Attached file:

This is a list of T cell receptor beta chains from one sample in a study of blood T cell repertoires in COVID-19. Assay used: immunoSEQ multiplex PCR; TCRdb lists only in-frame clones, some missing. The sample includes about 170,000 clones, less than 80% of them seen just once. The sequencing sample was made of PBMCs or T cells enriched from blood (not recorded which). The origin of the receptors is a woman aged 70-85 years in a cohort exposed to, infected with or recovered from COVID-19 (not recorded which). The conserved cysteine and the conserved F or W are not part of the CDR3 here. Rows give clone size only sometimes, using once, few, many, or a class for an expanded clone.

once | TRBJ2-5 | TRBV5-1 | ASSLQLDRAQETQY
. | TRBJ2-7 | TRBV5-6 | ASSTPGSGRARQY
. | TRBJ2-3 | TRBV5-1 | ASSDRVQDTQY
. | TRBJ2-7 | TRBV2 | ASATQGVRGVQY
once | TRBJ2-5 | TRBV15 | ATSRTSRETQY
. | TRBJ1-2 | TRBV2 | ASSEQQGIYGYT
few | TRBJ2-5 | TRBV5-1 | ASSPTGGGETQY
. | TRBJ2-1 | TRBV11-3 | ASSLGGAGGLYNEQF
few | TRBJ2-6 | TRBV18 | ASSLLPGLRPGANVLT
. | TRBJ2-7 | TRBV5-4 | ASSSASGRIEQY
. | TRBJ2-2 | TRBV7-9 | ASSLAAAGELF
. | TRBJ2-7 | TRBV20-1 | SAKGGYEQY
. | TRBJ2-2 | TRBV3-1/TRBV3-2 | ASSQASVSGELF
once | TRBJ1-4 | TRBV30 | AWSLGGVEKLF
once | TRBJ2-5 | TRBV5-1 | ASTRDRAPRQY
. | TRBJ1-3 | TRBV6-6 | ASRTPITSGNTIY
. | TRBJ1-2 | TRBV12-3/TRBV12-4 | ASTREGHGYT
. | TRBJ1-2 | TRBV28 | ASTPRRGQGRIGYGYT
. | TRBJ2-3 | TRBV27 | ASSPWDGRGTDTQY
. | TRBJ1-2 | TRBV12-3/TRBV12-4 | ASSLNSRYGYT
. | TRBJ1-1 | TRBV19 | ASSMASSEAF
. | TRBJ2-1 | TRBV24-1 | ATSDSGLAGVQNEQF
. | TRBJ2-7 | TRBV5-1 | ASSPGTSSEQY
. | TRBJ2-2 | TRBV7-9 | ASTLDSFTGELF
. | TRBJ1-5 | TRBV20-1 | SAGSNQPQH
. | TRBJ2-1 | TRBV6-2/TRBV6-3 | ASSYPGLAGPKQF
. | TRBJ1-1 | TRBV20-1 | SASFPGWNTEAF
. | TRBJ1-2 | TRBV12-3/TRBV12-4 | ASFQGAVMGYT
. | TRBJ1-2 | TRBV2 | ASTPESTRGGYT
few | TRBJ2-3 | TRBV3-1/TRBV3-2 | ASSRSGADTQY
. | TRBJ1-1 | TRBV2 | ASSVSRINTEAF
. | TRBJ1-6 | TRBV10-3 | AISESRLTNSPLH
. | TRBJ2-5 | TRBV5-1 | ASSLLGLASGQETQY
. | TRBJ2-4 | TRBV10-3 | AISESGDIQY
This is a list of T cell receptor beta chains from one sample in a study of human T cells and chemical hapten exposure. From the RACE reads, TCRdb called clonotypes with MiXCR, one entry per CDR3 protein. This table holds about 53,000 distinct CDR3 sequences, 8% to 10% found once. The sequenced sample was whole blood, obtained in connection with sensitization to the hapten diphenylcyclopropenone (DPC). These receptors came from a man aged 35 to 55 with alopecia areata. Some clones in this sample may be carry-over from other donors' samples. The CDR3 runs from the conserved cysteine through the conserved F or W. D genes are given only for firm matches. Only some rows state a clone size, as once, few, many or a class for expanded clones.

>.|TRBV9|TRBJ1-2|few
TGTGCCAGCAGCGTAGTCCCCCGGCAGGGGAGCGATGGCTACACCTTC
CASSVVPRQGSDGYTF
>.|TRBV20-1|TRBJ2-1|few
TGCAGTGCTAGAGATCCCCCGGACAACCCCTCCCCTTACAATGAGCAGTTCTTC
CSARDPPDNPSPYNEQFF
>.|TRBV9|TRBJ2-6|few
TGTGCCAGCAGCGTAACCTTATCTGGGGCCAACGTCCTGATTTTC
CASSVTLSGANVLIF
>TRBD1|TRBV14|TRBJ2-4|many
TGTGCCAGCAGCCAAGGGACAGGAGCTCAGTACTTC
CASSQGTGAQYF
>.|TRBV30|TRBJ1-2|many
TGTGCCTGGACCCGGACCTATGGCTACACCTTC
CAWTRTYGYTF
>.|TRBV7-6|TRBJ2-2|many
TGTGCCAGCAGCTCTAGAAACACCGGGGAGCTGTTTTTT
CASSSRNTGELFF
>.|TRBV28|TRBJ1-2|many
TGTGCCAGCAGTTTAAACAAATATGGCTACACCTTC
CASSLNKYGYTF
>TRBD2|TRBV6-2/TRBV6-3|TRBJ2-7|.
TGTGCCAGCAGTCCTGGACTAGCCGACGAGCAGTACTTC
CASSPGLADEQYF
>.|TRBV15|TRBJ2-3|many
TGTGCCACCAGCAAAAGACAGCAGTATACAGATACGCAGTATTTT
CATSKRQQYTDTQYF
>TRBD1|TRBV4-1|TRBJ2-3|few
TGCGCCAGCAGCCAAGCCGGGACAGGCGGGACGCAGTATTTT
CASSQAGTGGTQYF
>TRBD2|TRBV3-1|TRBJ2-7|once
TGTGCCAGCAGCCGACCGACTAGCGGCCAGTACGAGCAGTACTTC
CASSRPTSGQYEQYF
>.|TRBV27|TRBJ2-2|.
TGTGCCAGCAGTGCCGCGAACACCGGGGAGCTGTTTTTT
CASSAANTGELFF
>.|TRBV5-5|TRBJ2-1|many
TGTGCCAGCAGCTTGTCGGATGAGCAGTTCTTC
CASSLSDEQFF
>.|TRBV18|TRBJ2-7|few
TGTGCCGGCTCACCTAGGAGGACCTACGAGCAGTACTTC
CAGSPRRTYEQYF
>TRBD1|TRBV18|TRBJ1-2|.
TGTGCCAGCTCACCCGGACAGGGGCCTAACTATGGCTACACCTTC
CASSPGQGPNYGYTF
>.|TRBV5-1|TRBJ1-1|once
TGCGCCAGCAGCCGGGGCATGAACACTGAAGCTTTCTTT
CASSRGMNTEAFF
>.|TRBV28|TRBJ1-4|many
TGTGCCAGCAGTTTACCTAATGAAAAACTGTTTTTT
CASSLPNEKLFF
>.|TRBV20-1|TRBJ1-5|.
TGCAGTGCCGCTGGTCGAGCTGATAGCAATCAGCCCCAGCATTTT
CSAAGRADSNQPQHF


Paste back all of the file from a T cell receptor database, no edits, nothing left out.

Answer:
This is a list of T cell receptor beta chains from one sample in a study of blood T cell repertoires in COVID-19. Assay used: immunoSEQ multiplex PCR; TCRdb lists only in-frame clones, some missing. The sample includes about 170,000 clones, less than 80% of them seen just once. The sequencing sample was made of PBMCs or T cells enriched from blood (not recorded which). The origin of the receptors is a woman aged 70-85 years in a cohort exposed to, infected with or recovered from COVID-19 (not recorded which). The conserved cysteine and the conserved F or W are not part of the CDR3 here. Rows give clone size only sometimes, using once, few, many, or a class for an expanded clone.

once | TRBJ2-5 | TRBV5-1 | ASSLQLDRAQETQY
. | TRBJ2-7 | TRBV5-6 | ASSTPGSGRARQY
. | TRBJ2-3 | TRBV5-1 | ASSDRVQDTQY
. | TRBJ2-7 | TRBV2 | ASATQGVRGVQY
once | TRBJ2-5 | TRBV15 | ATSRTSRETQY
. | TRBJ1-2 | TRBV2 | ASSEQQGIYGYT
few | TRBJ2-5 | TRBV5-1 | ASSPTGGGETQY
. | TRBJ2-1 | TRBV11-3 | ASSLGGAGGLYNEQF
few | TRBJ2-6 | TRBV18 | ASSLLPGLRPGANVLT
. | TRBJ2-7 | TRBV5-4 | ASSSASGRIEQY
. | TRBJ2-2 | TRBV7-9 | ASSLAAAGELF
. | TRBJ2-7 | TRBV20-1 | SAKGGYEQY
. | TRBJ2-2 | TRBV3-1/TRBV3-2 | ASSQASVSGELF
once | TRBJ1-4 | TRBV30 | AWSLGGVEKLF
once | TRBJ2-5 | TRBV5-1 | ASTRDRAPRQY
. | TRBJ1-3 | TRBV6-6 | ASRTPITSGNTIY
. | TRBJ1-2 | TRBV12-3/TRBV12-4 | ASTREGHGYT
. | TRBJ1-2 | TRBV28 | ASTPRRGQGRIGYGYT
. | TRBJ2-3 | TRBV27 | ASSPWDGRGTDTQY
. | TRBJ1-2 | TRBV12-3/TRBV12-4 | ASSLNSRYGYT
. | TRBJ1-1 | TRBV19 | ASSMASSEAF
. | TRBJ2-1 | TRBV24-1 | ATSDSGLAGVQNEQF
. | TRBJ2-7 | TRBV5-1 | ASSPGTSSEQY
. | TRBJ2-2 | TRBV7-9 | ASTLDSFTGELF
. | TRBJ1-5 | TRBV20-1 | SAGSNQPQH
. | TRBJ2-1 | TRBV6-2/TRBV6-3 | ASSYPGLAGPKQF
. | TRBJ1-1 | TRBV20-1 | SASFPGWNTEAF
. | TRBJ1-2 | TRBV12-3/TRBV12-4 | ASFQGAVMGYT
. | TRBJ1-2 | TRBV2 | ASTPESTRGGYT
few | TRBJ2-3 | TRBV3-1/TRBV3-2 | ASSRSGADTQY
. | TRBJ1-1 | TRBV2 | ASSVSRINTEAF
. | TRBJ1-6 | TRBV10-3 | AISESRLTNSPLH
. | TRBJ2-5 | TRBV5-1 | ASSLLGLASGQETQY
. | TRBJ2-4 | TRBV10-3 | AISESGDIQY
This is a list of T cell receptor beta chains from one sample in a study of human T cells and chemical hapten exposure. From the RACE reads, TCRdb called clonotypes with MiXCR, one entry per CDR3 protein. This table holds about 53,000 distinct CDR3 sequences, 8% to 10% found once. The sequenced sample was whole blood, obtained in connection with sensitization to the hapten diphenylcyclopropenone (DPC). These receptors came from a man aged 35 to 55 with alopecia areata. Some clones in this sample may be carry-over from other donors' samples. The CDR3 runs from the conserved cysteine through the conserved F or W. D genes are given only for firm matches. Only some rows state a clone size, as once, few, many or a class for expanded clones.

>.|TRBV9|TRBJ1-2|few
TGTGCCAGCAGCGTAGTCCCCCGGCAGGGGAGCGATGGCTACACCTTC
CASSVVPRQGSDGYTF
>.|TRBV20-1|TRBJ2-1|few
TGCAGTGCTAGAGATCCCCCGGACAACCCCTCCCCTTACAATGAGCAGTTCTTC
CSARDPPDNPSPYNEQFF
>.|TRBV9|TRBJ2-6|few
TGTGCCAGCAGCGTAACCTTATCTGGGGCCAACGTCCTGATTTTC
CASSVTLSGANVLIF
>TRBD1|TRBV14|TRBJ2-4|many
TGTGCCAGCAGCCAAGGGACAGGAGCTCAGTACTTC
CASSQGTGAQYF
>.|TRBV30|TRBJ1-2|many
TGTGCCTGGACCCGGACCTATGGCTACACCTTC
CAWTRTYGYTF
>.|TRBV7-6|TRBJ2-2|many
TGTGCCAGCAGCTCTAGAAACACCGGGGAGCTGTTTTTT
CASSSRNTGELFF
>.|TRBV28|TRBJ1-2|many
TGTGCCAGCAGTTTAAACAAATATGGCTACACCTTC
CASSLNKYGYTF
>TRBD2|TRBV6-2/TRBV6-3|TRBJ2-7|.
TGTGCCAGCAGTCCTGGACTAGCCGACGAGCAGTACTTC
CASSPGLADEQYF
>.|TRBV15|TRBJ2-3|many
TGTGCCACCAGCAAAAGACAGCAGTATACAGATACGCAGTATTTT
CATSKRQQYTDTQYF
>TRBD1|TRBV4-1|TRBJ2-3|few
TGCGCCAGCAGCCAAGCCGGGACAGGCGGGACGCAGTATTTT
CASSQAGTGGTQYF
>TRBD2|TRBV3-1|TRBJ2-7|once
TGTGCCAGCAGCCGACCGACTAGCGGCCAGTACGAGCAGTACTTC
CASSRPTSGQYEQYF
>.|TRBV27|TRBJ2-2|.
TGTGCCAGCAGTGCCGCGAACACCGGGGAGCTGTTTTTT
CASSAANTGELFF
>.|TRBV5-5|TRBJ2-1|many
TGTGCCAGCAGCTTGTCGGATGAGCAGTTCTTC
CASSLSDEQFF
>.|TRBV18|TRBJ2-7|few
TGTGCCGGCTCACCTAGGAGGACCTACGAGCAGTACTTC
CAGSPRRTYEQYF
>TRBD1|TRBV18|TRBJ1-2|.
TGTGCCAGCTCACCCGGACAGGGGCCTAACTATGGCTACACCTTC
CASSPGQGPNYGYTF
>.|TRBV5-1|TRBJ1-1|once
TGCGCCAGCAGCCGGGGCATGAACACTGAAGCTTTCTTT
CASSRGMNTEAFF
>.|TRBV28|TRBJ1-4|many
TGTGCCAGCAGTTTACCTAATGAAAAACTGTTTTTT
CASSLPNEKLFF
>.|TRBV20-1|TRBJ1-5|.
TGCAGTGCCGCTGGTCGAGCTGATAGCAATCAGCCCCAGCATTTT
CSAAGRADSNQPQHF